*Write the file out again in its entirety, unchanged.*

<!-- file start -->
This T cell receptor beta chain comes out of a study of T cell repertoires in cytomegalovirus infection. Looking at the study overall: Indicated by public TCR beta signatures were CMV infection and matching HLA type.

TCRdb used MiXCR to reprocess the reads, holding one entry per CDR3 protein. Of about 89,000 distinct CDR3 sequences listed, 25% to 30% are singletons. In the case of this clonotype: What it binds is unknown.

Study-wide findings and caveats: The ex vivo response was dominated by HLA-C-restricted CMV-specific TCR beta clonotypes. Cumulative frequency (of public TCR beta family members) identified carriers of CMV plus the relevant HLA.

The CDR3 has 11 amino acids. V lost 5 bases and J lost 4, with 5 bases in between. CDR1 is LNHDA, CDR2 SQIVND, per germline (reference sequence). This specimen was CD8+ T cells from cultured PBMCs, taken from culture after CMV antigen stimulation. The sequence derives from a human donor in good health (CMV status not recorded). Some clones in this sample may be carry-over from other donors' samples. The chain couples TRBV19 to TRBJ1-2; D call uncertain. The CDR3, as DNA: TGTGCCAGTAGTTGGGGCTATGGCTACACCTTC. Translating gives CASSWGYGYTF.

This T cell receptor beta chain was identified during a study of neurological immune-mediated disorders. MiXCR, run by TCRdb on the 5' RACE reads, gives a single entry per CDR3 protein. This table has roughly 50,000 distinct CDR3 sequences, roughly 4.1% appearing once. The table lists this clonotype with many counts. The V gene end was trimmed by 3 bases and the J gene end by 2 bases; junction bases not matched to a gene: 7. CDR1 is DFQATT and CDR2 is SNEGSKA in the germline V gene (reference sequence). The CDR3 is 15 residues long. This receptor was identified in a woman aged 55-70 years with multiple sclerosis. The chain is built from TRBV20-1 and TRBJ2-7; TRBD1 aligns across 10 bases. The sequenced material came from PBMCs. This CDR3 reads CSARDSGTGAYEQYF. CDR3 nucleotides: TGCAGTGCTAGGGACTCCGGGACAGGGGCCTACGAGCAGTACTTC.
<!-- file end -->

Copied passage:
This T cell receptor beta chain comes out of a study of T cell repertoires in cytomegalovirus infection. Looking at the study overall: Indicated by public TCR beta signatures were CMV infection and matching HLA type.

TCRdb used MiXCR to reprocess the reads, holding one entry per CDR3 protein. Of about 89,000 distinct CDR3 sequences listed, 25% to 30% are singletons. In the case of this clonotype: What it binds is unknown.

Study-wide findings and caveats: The ex vivo response was dominated by HLA-C-restricted CMV-specific TCR beta clonotypes. Cumulative frequency (of public TCR beta family members) identified carriers of CMV plus the relevant HLA.

The CDR3 has 11 amino acids. V lost 5 bases and J lost 4, with 5 bases in between. CDR1 is LNHDA, CDR2 SQIVND, per germline (reference sequence). This specimen was CD8+ T cells from cultured PBMCs, taken from culture after CMV antigen stimulation. The sequence derives from a human donor in good health (CMV status not recorded). Some clones in this sample may be carry-over from other donors' samples. The chain couples TRBV19 to TRBJ1-2; D call uncertain. The CDR3, as DNA: TGTGCCAGTAGTTGGGGCTATGGCTACACCTTC. Translating gives CASSWGYGYTF.

This T cell receptor beta chain was identified during a study of neurological immune-mediated disorders. MiXCR, run by TCRdb on the 5' RACE reads, gives a single entry per CDR3 protein. This table has roughly 50,000 distinct CDR3 sequences, roughly 4.1% appearing once. The table lists this clonotype with many counts. The V gene end was trimmed by 3 bases and the J gene end by 2 bases; junction bases not matched to a gene: 7. CDR1 is DFQATT and CDR2 is SNEGSKA in the germline V gene (reference sequence). The CDR3 is 15 residues long. This receptor was identified in a woman aged 55-70 years with multiple sclerosis. The chain is built from TRBV20-1 and TRBJ2-7; TRBD1 aligns across 10 bases. The sequenced material came from PBMCs. This CDR3 reads CSARDSGTGAYEQYF. CDR3 nucleotides: TGCAGTGCTAGGGACTCCGGGACAGGGGCCTACGAGCAGTACTTC.